wi-fi

Tips, Tricks, and Advice for Collecting Wi-Fi Stats at Your Library

Last month in our newsletter, we asked our members how they collected Wi-Fi statistics at their respective libraries through a short survey. This month, we're excited to share those results with you!

A Quick Breakdown of the Numbers:

Before we delve into the results, a quick caveat: this is in no way a broad representation of how libraries gather statistics. There was a total of 27 respondents to our survey, so we can't draw any general conclusions about how libraries gather statistics, but there is still plenty of advice we wanted to share with other libraries.

Fifty-nine percent of our respondents said that they do collect Wi-Fi statistics.

When we asked how they collected statistics, 31 percent of our respondents said that their Wi-Fi hardware has a built-in tool that gets the job done.

But the largest category of respondents, 47.6 percent, answered that they used a different tool than what we listed (see pie chart below).

Loaning Out Internet Access at the Providence Community Library

Libraries offering free Internet access is nothing new. But the Providence Community Library (RI) is taking an innovative leap by allowing patrons to literally check out free home Internet access for a week.

How does Providence do it? They loan out Mobile Beacon hotspot devices.

Share, learn, and do

So you have a Cookbook. You've used it. You have opinions about how it worked for you.

Or...

Maybe you haven't used a Cookbook yet. Maybe there's something you want to do, and you'd like to hear how others have done it.

If this describes you, or maybe you're just curious about what in the world I'm talking about, listen in...

Advertise your wi-fi!

Terrific idea from the ever-informative WIRED-MT listserv about how to advertise wi-fi services at your library:

"Often, libraries may provide the only wireless access in town. If you provide wifi, you can list your library in one or more WiFi directories. This makes people aware of a very valuable service you provide that may be somewhat hidden. Additionally, these directories are handy for you and your patrons when trying to find wifi access.

Here is a list of a few sites you can list in for free.

wireless questions: answered

Louise Alcorn, librarian, author, and wireless expert extraordinare, recently responded to a blog comment worth talking about.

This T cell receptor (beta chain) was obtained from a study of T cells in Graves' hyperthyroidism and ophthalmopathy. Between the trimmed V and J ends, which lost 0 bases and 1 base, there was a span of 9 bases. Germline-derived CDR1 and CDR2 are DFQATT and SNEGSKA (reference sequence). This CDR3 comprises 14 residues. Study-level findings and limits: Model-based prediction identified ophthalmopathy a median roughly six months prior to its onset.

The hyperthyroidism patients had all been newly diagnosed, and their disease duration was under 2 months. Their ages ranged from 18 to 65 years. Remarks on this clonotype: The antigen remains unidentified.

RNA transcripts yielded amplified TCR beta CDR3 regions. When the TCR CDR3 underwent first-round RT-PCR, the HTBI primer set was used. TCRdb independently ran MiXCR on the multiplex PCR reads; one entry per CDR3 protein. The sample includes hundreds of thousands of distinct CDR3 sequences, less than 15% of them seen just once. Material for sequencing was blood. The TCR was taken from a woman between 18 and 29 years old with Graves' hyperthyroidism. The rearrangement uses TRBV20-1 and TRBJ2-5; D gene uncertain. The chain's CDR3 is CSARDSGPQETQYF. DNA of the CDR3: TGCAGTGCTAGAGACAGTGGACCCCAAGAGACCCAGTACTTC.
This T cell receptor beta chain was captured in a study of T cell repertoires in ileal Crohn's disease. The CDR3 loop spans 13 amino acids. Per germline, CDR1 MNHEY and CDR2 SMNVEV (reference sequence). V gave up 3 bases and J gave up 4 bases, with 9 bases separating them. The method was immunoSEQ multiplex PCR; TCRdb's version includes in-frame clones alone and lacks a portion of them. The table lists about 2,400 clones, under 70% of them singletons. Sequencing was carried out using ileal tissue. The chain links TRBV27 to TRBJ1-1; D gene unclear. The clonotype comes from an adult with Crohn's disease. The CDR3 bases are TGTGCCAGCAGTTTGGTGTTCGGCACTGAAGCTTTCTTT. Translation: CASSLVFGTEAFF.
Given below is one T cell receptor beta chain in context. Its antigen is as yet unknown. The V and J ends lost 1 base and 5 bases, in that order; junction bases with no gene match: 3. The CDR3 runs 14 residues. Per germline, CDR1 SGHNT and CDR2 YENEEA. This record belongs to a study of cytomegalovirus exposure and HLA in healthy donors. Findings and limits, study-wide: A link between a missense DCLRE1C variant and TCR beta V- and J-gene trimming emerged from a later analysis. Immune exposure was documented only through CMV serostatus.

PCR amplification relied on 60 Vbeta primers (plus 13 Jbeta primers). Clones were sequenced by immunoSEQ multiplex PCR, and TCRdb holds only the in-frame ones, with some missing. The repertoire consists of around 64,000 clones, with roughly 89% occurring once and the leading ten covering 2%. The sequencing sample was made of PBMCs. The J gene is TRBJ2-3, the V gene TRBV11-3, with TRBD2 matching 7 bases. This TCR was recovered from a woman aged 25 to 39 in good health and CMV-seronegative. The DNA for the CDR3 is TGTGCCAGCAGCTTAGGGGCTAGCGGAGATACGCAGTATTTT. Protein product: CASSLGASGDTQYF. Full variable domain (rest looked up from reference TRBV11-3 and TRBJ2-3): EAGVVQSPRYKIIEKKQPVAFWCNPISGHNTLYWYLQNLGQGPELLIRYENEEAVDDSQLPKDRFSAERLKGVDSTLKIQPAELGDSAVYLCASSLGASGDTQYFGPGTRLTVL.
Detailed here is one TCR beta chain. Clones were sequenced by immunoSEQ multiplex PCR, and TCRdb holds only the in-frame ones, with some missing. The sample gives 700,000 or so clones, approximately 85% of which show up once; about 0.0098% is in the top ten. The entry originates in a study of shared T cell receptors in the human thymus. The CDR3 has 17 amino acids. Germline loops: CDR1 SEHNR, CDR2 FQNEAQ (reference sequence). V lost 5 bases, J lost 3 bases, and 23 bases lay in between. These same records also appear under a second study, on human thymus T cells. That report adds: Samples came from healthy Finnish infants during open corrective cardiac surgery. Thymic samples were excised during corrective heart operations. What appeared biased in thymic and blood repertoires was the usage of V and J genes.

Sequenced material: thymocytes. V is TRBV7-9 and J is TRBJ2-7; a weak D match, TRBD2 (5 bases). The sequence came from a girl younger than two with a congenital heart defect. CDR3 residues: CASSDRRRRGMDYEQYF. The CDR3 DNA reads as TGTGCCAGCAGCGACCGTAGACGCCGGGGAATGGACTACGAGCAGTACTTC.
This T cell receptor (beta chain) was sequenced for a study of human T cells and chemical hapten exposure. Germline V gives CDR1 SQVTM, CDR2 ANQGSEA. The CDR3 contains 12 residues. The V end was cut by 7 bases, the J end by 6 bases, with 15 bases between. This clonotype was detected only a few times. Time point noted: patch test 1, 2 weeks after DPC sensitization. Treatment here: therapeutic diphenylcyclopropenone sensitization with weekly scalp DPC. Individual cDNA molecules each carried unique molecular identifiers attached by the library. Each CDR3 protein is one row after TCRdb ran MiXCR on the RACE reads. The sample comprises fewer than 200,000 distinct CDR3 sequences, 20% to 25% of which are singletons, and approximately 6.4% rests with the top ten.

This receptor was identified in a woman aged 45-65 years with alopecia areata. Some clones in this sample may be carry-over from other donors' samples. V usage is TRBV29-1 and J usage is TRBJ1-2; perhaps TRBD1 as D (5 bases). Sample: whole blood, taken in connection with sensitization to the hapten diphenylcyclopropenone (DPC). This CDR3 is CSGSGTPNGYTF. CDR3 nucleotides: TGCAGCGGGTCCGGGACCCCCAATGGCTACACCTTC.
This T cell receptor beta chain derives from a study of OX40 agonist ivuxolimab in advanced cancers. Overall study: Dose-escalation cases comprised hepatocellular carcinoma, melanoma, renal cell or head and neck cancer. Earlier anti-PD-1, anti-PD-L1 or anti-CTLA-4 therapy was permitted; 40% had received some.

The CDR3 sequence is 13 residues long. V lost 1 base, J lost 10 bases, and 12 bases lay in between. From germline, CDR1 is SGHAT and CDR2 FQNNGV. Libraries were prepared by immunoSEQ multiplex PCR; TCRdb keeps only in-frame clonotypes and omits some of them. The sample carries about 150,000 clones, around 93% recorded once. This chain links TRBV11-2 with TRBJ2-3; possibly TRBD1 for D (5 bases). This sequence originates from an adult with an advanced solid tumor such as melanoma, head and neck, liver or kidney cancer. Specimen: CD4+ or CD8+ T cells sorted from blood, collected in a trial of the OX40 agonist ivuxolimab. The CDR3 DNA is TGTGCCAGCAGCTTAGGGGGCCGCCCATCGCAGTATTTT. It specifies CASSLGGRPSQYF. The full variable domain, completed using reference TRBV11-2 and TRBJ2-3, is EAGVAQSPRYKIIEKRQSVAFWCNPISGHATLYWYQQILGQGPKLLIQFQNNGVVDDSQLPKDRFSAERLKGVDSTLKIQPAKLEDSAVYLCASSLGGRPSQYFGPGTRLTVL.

BOO! Stories of wireless HORROR

In the spirit of this spooky season, I wanted to address some Wireless Horror Stories – potential issues and problems with wireless. Remarkably, I’ve had a hard time finding stories of real horror. Especially in the last few years, during which time wireless has become more prevalent and therefore implements more smoothly. The usual response from libraries has been “the wireless project went just fine." So much for horror...

Steal this wireless policy checklist

Use this "Quick Look" checklist to make sure you’re covering your bases when it comes to crafting a wireless policy for your library. For more information on wireless policies, check out an earlier post on the topic.

Now that you have wireless, how about a policy?

Recently I wrote a post about marketing your wireless service. It sparked a number of excellent comments, including some questions on policy. I decided they were worth answering in a longer form, including some helpful tips cribbed from my book on Wireless Networking for Libraries which I thought would be helpful.

Shhh! It's a secret.

“Yeah, we have wireless at our library…but we don’t tell anyone about it!” When I began looking at wireless for my library, I heard this more than once from other libraries. I found this very odd. If you had a new storytime format or some new DVDs, would you keep them a secret? What is it about wireless, or wi-fi, that has some libraries so scared? Is it that the technology is so new and/or difficult? Well, we’ve been providing some sort of Internet access at most libraries for some years now and technically wireless is simply another way to provide that access.